The second Boeing whistle blower died after a short illness

Daily Mail

Joshua Dean, a Boeing whistleblower who warned of manufacturing defects in the planemaker’s 737 Max, has died after a short illness, the second Boeing whistleblower to die this year.
Dean, 45, a former quality auditor at Boeing supplier Spirit AeroSystems, filed a complaint with the Federal Aviation Administration (FAA) alleging “serious and gross misconduct by senior quality management of the 737 production line” at Spirit.
In 2018 and 2019, two 737 Max planes were involved in fatal crashes, which killed 346 people.
Dean was fired by Spirit last year, and filed a complaint with the Department of Labor alleging that his termination was in retaliation for raising safety concerns.
Dean was represented by the same law firm that represented Boeing whistleblower John “Mitch” Barnett.
Last month, another Boeing whistleblower, Sam Salehpour, told Congress there was “no safety culture” at Boeing, and alleged that employees who raised the alarm were “ignored, marginalized, threatened, sidelined and worse”.
US regulators are now investigating Boeing after a mid-air door-panel blowout in January on a Boeing 737 Max 9.
Reuters reported last month that the justice department is now weighing whether Boeing violated an agreement that shielded it from criminal prosecution over the fatal crashes in 2018 and 2019.

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Joshua Dean, a Boeing whistleblower who warned of manufacturing defects in the planemaker’s 737 Max, has died after a short illness, the second Boeing whistleblower to die this year.

Dean, 45, a former quality auditor for Spirit AeroSystems, a Boeing supplier, complained to the Federal Aviation Administration (FAA) about alleged “serious and gross misconduct by senior quality management of the 737 production line” at Spirit.

Two 737 Max aircraft were involved in fatal crashes in 2018 and 2019, leaving 346 people dead. Dean filed a complaint with the Department of Labor after being fired by Spirit last year, claiming that his dismissal was a result of him voicing safety concerns.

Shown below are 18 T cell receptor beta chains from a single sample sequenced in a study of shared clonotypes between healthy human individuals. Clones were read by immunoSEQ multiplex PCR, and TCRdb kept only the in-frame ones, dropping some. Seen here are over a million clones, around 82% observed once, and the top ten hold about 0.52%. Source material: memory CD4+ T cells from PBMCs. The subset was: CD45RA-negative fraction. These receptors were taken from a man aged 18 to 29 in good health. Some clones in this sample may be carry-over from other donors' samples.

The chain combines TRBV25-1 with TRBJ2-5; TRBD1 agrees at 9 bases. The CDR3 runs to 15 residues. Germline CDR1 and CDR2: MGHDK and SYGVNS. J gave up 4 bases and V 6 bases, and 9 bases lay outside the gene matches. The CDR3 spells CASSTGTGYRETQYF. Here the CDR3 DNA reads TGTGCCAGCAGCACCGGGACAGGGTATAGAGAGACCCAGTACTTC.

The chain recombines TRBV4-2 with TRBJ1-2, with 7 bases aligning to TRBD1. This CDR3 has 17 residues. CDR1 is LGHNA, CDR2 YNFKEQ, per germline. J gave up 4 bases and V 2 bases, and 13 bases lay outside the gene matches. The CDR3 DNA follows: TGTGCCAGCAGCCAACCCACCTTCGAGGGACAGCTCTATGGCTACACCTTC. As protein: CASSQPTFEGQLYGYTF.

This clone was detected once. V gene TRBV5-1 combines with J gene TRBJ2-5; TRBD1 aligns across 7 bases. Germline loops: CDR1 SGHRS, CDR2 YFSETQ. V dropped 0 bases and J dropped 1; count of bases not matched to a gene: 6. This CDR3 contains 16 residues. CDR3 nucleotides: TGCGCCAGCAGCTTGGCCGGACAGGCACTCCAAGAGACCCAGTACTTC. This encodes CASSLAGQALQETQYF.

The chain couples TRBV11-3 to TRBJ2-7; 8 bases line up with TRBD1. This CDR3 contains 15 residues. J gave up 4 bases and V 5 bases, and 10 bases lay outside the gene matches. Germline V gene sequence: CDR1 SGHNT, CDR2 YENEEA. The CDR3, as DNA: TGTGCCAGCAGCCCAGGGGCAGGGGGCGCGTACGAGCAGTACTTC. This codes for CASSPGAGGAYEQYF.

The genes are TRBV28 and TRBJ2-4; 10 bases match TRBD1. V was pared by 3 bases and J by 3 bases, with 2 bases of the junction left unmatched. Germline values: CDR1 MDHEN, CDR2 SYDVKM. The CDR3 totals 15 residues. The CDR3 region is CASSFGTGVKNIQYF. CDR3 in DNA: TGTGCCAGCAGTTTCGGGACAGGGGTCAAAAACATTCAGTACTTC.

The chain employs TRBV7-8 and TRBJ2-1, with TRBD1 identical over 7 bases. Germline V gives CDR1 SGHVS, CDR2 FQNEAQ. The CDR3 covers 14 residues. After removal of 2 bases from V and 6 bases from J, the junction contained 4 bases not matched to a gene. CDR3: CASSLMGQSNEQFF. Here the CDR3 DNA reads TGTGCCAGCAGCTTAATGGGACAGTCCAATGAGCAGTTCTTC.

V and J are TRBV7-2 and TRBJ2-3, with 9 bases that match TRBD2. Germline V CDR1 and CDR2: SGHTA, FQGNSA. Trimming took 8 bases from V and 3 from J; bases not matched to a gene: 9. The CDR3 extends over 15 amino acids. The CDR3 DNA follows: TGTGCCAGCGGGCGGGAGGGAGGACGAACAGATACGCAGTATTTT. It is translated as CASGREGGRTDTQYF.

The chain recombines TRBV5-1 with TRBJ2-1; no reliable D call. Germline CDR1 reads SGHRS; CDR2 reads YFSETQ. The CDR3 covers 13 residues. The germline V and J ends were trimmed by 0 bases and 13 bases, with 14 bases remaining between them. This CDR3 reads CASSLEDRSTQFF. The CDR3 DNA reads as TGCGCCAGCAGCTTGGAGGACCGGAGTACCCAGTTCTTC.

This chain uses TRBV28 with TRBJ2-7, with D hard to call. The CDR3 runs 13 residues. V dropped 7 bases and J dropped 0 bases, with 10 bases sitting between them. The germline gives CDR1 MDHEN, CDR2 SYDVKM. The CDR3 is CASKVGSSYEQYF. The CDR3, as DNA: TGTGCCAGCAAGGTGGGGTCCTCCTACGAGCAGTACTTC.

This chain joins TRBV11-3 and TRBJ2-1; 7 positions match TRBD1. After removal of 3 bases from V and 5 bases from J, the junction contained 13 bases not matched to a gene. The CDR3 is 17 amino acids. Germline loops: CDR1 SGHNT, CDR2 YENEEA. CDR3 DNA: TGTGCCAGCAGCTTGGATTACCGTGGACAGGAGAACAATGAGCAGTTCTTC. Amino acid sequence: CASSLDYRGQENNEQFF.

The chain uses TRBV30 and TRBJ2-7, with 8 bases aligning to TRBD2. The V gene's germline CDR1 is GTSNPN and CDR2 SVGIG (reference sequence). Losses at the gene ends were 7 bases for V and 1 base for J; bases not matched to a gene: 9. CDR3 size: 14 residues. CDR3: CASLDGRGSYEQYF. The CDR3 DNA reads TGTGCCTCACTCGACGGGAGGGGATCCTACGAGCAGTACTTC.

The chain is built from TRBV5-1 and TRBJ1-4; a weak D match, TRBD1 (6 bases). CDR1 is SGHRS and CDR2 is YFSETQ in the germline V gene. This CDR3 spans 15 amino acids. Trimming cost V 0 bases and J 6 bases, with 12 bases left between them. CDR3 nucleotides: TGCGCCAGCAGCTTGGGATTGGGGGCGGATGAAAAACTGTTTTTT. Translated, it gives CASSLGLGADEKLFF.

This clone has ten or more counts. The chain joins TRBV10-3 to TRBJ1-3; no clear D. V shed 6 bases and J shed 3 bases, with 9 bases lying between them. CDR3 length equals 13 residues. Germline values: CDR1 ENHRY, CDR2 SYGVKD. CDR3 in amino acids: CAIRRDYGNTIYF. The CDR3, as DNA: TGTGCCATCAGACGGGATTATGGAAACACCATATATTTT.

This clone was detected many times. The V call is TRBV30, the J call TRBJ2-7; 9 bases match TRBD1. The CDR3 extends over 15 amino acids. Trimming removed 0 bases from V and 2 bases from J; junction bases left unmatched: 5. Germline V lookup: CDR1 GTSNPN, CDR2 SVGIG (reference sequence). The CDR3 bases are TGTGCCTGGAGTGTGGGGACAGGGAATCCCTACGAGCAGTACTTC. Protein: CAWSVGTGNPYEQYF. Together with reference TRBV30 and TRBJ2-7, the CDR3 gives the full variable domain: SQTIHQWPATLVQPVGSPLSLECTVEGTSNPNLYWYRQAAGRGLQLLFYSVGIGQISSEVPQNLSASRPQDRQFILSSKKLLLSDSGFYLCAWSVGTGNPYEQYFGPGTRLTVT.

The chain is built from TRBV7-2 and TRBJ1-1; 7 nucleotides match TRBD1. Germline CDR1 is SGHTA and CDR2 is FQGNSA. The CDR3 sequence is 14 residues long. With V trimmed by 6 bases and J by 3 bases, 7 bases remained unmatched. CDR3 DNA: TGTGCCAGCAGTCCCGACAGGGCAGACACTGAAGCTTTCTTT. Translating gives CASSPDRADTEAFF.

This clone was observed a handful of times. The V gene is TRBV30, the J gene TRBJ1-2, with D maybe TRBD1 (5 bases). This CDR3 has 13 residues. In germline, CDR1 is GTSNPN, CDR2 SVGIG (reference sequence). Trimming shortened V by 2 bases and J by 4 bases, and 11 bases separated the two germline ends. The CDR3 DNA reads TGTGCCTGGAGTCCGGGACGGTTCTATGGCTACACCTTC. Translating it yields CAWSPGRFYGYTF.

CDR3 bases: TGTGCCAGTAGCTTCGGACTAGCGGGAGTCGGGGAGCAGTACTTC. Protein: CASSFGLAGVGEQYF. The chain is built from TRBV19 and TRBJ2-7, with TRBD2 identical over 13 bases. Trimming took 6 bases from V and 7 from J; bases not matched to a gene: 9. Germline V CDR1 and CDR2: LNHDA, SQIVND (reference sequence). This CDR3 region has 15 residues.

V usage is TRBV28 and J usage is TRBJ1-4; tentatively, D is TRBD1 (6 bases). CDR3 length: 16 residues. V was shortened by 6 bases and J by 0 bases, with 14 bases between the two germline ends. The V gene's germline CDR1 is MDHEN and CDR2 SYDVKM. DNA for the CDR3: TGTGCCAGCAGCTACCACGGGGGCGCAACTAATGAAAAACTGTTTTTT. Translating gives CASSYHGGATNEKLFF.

The Seattle Times reported that Dean’s breathing difficulties led to his hospitalization. Before passing away two weeks later, he had pneumonia and a severe infection while being intubated.

“His absence will be felt greatly; he passed away early yesterday morning. Dean’s aunt, Carol Dean Parsons, posted on Facebook, saying, “We will always love you Josh.”.

The same legal team that defended John “Mitch” Barnett, a Boeing whistleblower, also represented Dean. Barnett, 62, was discovered dead in March from what looked to be a gunshot wound that he had self-inflicted.

After working for Boeing for nearly thirty years, Barnett told the New York Times in 2019 that he had discovered “clusters or metal slivers” hanging over the flight control wiring, which, had they broken through wires, could have resulted in “catastrophic” damage.

He said that after moving him to a different area of the plant, management had disregarded his complaints.

Another Boeing whistleblower, Sam Salehpour, claimed to Congress last month that the company had “no safety culture” and that workers who reported concerns were “ignored, marginalized, threatened, sidelined and worse.”. He expressed his fear of “physical violence” after voicing his worries in public.

After a Boeing 737 Max 9 door panel blew out in midair in January, US regulators have opened an investigation into Boeing.

The justice department is currently considering whether Boeing broke a deal that exempted it from criminal prosecution over the deadly crashes in 2018 and 2019, according to a report published by Reuters last month.

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